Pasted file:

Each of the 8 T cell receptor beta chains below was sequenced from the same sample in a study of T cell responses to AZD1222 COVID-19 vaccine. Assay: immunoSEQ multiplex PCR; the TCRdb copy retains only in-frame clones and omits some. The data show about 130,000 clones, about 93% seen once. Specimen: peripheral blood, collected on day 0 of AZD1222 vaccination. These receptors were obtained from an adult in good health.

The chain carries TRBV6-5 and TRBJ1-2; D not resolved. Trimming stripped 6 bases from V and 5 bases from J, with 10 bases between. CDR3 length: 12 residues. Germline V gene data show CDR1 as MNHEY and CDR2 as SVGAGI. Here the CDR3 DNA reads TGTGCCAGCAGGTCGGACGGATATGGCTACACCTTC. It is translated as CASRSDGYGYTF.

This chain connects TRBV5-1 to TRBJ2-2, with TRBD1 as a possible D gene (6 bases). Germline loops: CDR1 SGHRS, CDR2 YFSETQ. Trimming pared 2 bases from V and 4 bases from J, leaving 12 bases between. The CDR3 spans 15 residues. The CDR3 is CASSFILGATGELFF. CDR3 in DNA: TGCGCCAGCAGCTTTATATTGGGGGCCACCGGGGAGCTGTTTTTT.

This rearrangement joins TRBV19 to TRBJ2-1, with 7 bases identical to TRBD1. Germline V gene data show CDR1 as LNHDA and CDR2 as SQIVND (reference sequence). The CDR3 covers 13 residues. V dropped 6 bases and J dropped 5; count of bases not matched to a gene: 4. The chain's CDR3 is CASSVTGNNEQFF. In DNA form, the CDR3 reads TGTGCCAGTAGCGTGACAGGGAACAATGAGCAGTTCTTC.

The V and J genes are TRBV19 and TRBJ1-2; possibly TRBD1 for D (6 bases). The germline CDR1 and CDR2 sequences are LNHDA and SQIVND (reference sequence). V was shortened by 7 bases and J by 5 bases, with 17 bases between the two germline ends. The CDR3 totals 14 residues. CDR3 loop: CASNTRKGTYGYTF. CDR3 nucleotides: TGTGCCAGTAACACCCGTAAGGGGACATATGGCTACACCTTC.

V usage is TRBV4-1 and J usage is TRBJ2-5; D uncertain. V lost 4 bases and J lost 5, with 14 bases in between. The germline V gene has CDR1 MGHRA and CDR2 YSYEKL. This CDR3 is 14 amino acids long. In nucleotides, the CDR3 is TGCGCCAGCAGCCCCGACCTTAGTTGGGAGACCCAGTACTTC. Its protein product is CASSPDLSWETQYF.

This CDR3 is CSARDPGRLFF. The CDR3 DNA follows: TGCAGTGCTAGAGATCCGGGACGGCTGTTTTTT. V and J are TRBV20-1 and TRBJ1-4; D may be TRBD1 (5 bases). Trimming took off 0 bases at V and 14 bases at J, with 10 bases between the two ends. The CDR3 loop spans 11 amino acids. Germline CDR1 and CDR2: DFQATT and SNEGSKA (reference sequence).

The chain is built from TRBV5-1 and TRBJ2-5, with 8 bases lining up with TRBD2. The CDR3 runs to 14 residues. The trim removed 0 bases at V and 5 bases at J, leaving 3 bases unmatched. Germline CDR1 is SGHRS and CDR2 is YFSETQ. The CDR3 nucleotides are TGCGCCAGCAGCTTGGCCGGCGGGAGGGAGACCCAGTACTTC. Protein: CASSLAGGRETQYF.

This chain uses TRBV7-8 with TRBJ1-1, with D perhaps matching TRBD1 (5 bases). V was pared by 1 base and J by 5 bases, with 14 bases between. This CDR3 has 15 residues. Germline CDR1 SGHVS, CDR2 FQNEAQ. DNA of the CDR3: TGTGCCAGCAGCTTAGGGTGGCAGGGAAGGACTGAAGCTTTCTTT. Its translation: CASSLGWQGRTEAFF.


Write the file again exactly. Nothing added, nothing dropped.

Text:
Each of the 8 T cell receptor beta chains below was sequenced from the same sample in a study of T cell responses to AZD1222 COVID-19 vaccine. Assay: immunoSEQ multiplex PCR; the TCRdb copy retains only in-frame clones and omits some. The data show about 130,000 clones, about 93% seen once. Specimen: peripheral blood, collected on day 0 of AZD1222 vaccination. These receptors were obtained from an adult in good health.

The chain carries TRBV6-5 and TRBJ1-2; D not resolved. Trimming stripped 6 bases from V and 5 bases from J, with 10 bases between. CDR3 length: 12 residues. Germline V gene data show CDR1 as MNHEY and CDR2 as SVGAGI. Here the CDR3 DNA reads TGTGCCAGCAGGTCGGACGGATATGGCTACACCTTC. It is translated as CASRSDGYGYTF.

This chain connects TRBV5-1 to TRBJ2-2, with TRBD1 as a possible D gene (6 bases). Germline loops: CDR1 SGHRS, CDR2 YFSETQ. Trimming pared 2 bases from V and 4 bases from J, leaving 12 bases between. The CDR3 spans 15 residues. The CDR3 is CASSFILGATGELFF. CDR3 in DNA: TGCGCCAGCAGCTTTATATTGGGGGCCACCGGGGAGCTGTTTTTT.

This rearrangement joins TRBV19 to TRBJ2-1, with 7 bases identical to TRBD1. Germline V gene data show CDR1 as LNHDA and CDR2 as SQIVND (reference sequence). The CDR3 covers 13 residues. V dropped 6 bases and J dropped 5; count of bases not matched to a gene: 4. The chain's CDR3 is CASSVTGNNEQFF. In DNA form, the CDR3 reads TGTGCCAGTAGCGTGACAGGGAACAATGAGCAGTTCTTC.

The V and J genes are TRBV19 and TRBJ1-2; possibly TRBD1 for D (6 bases). The germline CDR1 and CDR2 sequences are LNHDA and SQIVND (reference sequence). V was shortened by 7 bases and J by 5 bases, with 17 bases between the two germline ends. The CDR3 totals 14 residues. CDR3 loop: CASNTRKGTYGYTF. CDR3 nucleotides: TGTGCCAGTAACACCCGTAAGGGGACATATGGCTACACCTTC.

V usage is TRBV4-1 and J usage is TRBJ2-5; D uncertain. V lost 4 bases and J lost 5, with 14 bases in between. The germline V gene has CDR1 MGHRA and CDR2 YSYEKL. This CDR3 is 14 amino acids long. In nucleotides, the CDR3 is TGCGCCAGCAGCCCCGACCTTAGTTGGGAGACCCAGTACTTC. Its protein product is CASSPDLSWETQYF.

This CDR3 is CSARDPGRLFF. The CDR3 DNA follows: TGCAGTGCTAGAGATCCGGGACGGCTGTTTTTT. V and J are TRBV20-1 and TRBJ1-4; D may be TRBD1 (5 bases). Trimming took off 0 bases at V and 14 bases at J, with 10 bases between the two ends. The CDR3 loop spans 11 amino acids. Germline CDR1 and CDR2: DFQATT and SNEGSKA (reference sequence).

The chain is built from TRBV5-1 and TRBJ2-5, with 8 bases lining up with TRBD2. The CDR3 runs to 14 residues. The trim removed 0 bases at V and 5 bases at J, leaving 3 bases unmatched. Germline CDR1 is SGHRS and CDR2 is YFSETQ. The CDR3 nucleotides are TGCGCCAGCAGCTTGGCCGGCGGGAGGGAGACCCAGTACTTC. Protein: CASSLAGGRETQYF.

This chain uses TRBV7-8 with TRBJ1-1, with D perhaps matching TRBD1 (5 bases). V was pared by 1 base and J by 5 bases, with 14 bases between. This CDR3 has 15 residues. Germline CDR1 SGHVS, CDR2 FQNEAQ. DNA of the CDR3: TGTGCCAGCAGCTTAGGGTGGCAGGGAAGGACTGAAGCTTTCTTT. Its translation: CASSLGWQGRTEAFF.